[Georgetown Steam Plant Museum].
With its high, echoing spaces, Rube Goldberg construction and beautiful old brass instruments, the Steam Plant was a spectacular space for an after-hours photo shoot, by arrangement with the City of Seattle, which still owns the building.
Whim W’Him artistic director Olivier Wevers, the seven dancers (Jim Kent, Justin Reiter, Kyle Matthew Johnson, Lara Seefeldt, Mia Monteabaro, Thomas Phelan, Tory Peil), videographer Day Kol and Kim & Adam Bamberg and Molly Magee of Bamberg Fine Art Photography climbed up to catwalks and danced (or sidled) across perilous bridges far above the floor of the plant or along the labyrinthine passages below.
Exciting, exhilarating—and scary. “I can’t believe I climbed up so high!” says Kim Bamberg. “Still a little shaky.” The results, video and still, will be revealed at Out on a Whim.
That was Monday. On Wednesday night from 7 to 9 at Olivier’s house, another photoshoot focused on each dancer individually.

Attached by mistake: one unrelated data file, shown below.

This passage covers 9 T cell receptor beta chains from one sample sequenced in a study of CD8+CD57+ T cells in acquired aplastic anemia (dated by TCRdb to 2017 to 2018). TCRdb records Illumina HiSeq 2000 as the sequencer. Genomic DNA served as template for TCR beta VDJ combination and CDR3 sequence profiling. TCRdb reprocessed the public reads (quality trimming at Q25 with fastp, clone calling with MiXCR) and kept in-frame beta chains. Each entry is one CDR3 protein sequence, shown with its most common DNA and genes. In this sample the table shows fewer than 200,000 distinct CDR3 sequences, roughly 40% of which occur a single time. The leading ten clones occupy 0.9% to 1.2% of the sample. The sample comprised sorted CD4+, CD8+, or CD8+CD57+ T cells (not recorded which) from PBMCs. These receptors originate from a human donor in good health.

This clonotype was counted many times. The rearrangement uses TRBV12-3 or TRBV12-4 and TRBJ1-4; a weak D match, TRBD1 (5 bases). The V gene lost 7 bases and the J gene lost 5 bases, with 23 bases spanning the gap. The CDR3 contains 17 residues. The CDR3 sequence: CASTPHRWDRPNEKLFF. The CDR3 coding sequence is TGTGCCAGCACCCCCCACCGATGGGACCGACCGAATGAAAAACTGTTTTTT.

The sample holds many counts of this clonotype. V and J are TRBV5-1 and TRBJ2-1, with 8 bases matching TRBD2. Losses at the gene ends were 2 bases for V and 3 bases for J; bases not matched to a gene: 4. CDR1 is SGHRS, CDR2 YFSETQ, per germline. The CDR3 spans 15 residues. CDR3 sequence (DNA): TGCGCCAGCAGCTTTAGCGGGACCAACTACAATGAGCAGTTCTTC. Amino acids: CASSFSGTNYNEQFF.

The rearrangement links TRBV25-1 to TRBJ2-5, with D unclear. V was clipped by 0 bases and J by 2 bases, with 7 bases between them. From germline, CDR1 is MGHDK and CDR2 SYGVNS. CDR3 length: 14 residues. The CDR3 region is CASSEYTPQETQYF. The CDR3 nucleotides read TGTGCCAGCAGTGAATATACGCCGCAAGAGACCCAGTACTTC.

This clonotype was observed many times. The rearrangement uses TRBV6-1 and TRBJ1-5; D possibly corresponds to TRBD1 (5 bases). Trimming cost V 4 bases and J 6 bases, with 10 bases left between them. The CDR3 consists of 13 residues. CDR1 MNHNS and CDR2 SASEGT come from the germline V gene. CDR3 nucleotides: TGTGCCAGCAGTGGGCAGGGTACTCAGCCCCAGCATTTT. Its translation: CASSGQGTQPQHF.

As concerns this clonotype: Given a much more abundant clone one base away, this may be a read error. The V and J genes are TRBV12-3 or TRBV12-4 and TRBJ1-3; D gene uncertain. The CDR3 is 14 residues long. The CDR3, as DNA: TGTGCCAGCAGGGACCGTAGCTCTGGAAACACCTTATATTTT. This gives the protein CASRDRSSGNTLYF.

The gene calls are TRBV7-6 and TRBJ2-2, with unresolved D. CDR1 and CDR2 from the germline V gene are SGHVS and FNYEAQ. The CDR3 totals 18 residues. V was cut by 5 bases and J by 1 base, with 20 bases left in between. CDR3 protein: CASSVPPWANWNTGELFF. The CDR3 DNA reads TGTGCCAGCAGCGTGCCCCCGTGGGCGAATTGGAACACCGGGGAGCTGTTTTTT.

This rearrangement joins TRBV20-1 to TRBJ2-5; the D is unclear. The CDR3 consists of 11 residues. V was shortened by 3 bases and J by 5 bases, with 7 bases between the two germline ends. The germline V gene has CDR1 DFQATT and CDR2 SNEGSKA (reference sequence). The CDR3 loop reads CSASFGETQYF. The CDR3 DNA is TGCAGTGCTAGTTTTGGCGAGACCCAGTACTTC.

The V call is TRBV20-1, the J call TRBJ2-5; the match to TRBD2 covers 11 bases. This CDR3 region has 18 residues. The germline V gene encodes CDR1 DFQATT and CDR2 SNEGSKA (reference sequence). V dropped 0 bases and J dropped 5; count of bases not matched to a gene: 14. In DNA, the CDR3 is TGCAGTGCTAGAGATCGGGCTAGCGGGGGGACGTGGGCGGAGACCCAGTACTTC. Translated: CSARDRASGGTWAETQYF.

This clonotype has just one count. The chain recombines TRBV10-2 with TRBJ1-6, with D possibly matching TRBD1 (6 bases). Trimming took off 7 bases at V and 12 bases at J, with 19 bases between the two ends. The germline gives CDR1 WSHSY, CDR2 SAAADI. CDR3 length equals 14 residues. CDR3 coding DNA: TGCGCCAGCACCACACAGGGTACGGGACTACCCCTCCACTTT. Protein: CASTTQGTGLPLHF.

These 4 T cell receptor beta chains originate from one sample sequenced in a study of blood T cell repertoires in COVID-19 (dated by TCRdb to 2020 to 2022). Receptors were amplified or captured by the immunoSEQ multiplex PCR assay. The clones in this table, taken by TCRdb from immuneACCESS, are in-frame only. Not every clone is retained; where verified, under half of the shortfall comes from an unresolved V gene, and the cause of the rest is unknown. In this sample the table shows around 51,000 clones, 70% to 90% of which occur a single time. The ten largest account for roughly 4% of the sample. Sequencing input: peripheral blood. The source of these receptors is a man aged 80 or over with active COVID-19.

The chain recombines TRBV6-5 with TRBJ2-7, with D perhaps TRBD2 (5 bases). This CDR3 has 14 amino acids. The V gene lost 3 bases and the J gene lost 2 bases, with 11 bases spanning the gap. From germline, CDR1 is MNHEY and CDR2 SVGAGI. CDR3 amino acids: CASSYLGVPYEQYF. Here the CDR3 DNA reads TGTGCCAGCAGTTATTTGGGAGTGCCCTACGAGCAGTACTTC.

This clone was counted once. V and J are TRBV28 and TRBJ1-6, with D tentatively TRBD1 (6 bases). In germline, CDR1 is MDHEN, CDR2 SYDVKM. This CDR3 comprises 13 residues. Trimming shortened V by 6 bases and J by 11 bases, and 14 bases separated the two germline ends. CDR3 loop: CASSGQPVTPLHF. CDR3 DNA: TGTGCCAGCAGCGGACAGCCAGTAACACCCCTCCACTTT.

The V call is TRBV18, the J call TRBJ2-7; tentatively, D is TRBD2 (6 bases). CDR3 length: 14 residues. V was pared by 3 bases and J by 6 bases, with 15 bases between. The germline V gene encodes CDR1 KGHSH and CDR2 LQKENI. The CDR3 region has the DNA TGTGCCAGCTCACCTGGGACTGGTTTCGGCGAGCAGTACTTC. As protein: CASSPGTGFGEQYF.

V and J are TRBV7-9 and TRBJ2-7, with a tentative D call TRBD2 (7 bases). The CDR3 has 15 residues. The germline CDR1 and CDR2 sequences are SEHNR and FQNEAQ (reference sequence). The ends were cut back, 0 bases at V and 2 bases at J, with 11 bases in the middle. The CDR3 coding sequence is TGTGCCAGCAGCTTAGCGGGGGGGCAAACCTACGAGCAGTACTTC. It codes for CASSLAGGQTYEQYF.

The setup was a huge blank sheet of white paper on a frame to provide backdrop and ground. There was lots of technical talk about equipment and lighting and how to shoot—deploying the softbox that provides a diffuse even light, the pros and cons of shooting with a ring lens, where the dancers and photographers should stand. Once the preliminaries had been sorted, it was a fun and funny evening, the dancers in boisterous spirits, yummy Thai food provided, and Lara Seefeldt’s little Evelyn joining the fray as to the manner born.
Olivier marveled at how quickly everyone adapted to the spirit of the occasion, conveying different emotions as required, enticing the camera to record their unique personae. And to everyone’s amazement the shoot was wrapped at 9:02. Some 3000 images were shot that evening. Over the course of the current season, a series of dancer portraits will be unveiled—stark, humorous and achingly beautiful.